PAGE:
And I know this because back in my state, I'm going to be on a flight back to Seattle here in a couple of hours, we had a longshore slowdown, and it took about 24 hours across the country for that to be felt.
So my point here is, you can package things that go wrong very simply into these three things. There are costs associated with every one of these, and when you turn the conversation away from scary Russian cyber stuff to dollar amounts of liability, you start to have the real conversation you want to have.
Cybersecurity and Risk Management
So, we're talking a little bit about managing risk. Risk has two parts: the likelihood of a bad thing happening, and the impact of that thing happening. That's what the risk expression is... it's that simple.
Buying down the risk in the likelihood that something bad will happen is done through preventive controls: firewalls, anti-virus, URL filtering, email security, employee training, vulnerability management ... that's all trying to make something not happen, and it will never, ever drive the probability of that event to zero, ever.
And I know this because part of our company is consulting, and we do penetration testing, and we always win, we always get in. We get into your hospital, we get into your bank. Doesn't matter. What's that tell you? You're secure until your ticket is punched, and then you deal with the other term, the impact.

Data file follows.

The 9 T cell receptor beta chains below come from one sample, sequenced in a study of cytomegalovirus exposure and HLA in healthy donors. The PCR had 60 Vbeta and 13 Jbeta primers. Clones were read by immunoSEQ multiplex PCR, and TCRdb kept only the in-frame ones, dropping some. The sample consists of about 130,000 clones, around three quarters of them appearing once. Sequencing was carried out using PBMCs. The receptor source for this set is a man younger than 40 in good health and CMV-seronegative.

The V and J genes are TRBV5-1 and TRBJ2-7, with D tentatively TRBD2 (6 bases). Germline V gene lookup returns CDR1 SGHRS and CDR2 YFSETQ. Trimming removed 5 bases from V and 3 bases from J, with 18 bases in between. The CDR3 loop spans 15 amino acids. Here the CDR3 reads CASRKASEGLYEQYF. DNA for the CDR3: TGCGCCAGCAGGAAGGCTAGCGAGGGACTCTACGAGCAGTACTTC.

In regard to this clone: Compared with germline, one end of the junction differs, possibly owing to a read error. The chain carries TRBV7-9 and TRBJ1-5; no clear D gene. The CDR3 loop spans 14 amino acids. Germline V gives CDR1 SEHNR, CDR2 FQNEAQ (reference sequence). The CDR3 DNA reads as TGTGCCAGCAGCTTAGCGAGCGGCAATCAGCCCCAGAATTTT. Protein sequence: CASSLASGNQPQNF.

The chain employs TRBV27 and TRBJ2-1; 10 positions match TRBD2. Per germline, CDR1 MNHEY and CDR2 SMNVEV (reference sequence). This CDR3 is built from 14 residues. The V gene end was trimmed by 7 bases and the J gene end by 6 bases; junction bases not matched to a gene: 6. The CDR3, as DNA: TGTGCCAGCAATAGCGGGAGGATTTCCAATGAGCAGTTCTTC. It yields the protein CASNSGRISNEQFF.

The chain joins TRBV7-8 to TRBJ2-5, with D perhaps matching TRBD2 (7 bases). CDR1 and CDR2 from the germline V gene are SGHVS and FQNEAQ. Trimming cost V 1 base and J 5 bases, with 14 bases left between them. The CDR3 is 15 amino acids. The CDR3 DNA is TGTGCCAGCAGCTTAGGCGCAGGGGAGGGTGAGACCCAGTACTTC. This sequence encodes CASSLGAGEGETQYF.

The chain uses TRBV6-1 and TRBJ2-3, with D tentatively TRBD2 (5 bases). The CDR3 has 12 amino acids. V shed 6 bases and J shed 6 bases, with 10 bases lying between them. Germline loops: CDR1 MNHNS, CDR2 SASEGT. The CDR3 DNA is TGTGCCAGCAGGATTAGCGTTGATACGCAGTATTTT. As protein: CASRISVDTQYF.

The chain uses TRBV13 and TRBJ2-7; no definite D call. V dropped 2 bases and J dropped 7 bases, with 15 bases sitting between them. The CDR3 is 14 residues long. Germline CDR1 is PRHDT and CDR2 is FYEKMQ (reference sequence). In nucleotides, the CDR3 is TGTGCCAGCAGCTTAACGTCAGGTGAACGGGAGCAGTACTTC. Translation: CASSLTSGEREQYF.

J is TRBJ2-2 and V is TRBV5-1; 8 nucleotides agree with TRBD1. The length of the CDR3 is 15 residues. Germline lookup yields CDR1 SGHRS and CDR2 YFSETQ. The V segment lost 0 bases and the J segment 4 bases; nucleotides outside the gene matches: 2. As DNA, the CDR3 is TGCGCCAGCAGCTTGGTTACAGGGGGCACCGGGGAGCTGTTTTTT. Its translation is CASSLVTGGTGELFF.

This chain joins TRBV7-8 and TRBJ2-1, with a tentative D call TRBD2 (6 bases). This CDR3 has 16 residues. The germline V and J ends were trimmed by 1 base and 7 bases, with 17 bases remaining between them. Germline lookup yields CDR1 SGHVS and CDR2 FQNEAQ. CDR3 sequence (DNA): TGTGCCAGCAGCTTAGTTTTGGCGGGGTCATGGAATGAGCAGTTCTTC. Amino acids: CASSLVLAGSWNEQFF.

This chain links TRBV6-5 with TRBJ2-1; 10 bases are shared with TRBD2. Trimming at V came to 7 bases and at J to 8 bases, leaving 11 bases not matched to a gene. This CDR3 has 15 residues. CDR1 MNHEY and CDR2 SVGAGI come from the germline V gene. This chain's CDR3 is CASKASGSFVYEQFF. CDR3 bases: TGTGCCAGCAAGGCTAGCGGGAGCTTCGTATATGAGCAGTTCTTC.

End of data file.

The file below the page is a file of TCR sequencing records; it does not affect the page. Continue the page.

Monitor the Network to Reduce the Impact
So if you're watching that network, and Mark made this point, and you're a managed service provider, you're watching that network. If your wire transfer system is talking to Ukraine, you should probably know that, and you should probably take immediate action.
So if the impact of that ... because people are going to be people. Doesn't matter what controls you put in place, there is no firewall for stupid, and there never, ever will be. Somebody's going to do something. I'll get you to bite on bait, I'll throw USB sticks into your parking lot. It's not that hard.
That impact can be the help desk cleaned up a workstation, or that impact can be ... the FBI just called, and all of our records are for sale online on the dark web. You get to choose which one of those.
Put Out the Little Fire Before the House Burns Down
So, my point here is, this is more easily packaged than all of the media and the spookery would lead you to believe. It has to do with money, not bits and bites. And there are two things you need to worry about, making something less likely to happen, but being prepared that when it happens, you got a plan, and you put out the little fire before the house burns down. And I look forward to a great conversation too. Thank you.
About the University of South Carolina Cybersecurity Legal Institute
The University of South Carolina Cybersecurity Legal Institute is a one-day conference sponsored by the law school’s nationally renowned Cybersecurity Task Force and co-sponsored by the Federal Bureau of Investigation. Business executives, lawyers, law students, legal professionals, CISOs, government officials, academia and others responsible for protecting their organization’s security infrastructure and sensitive information attended this year’s inaugural event on April 4th, 2019, to share best practices on cyber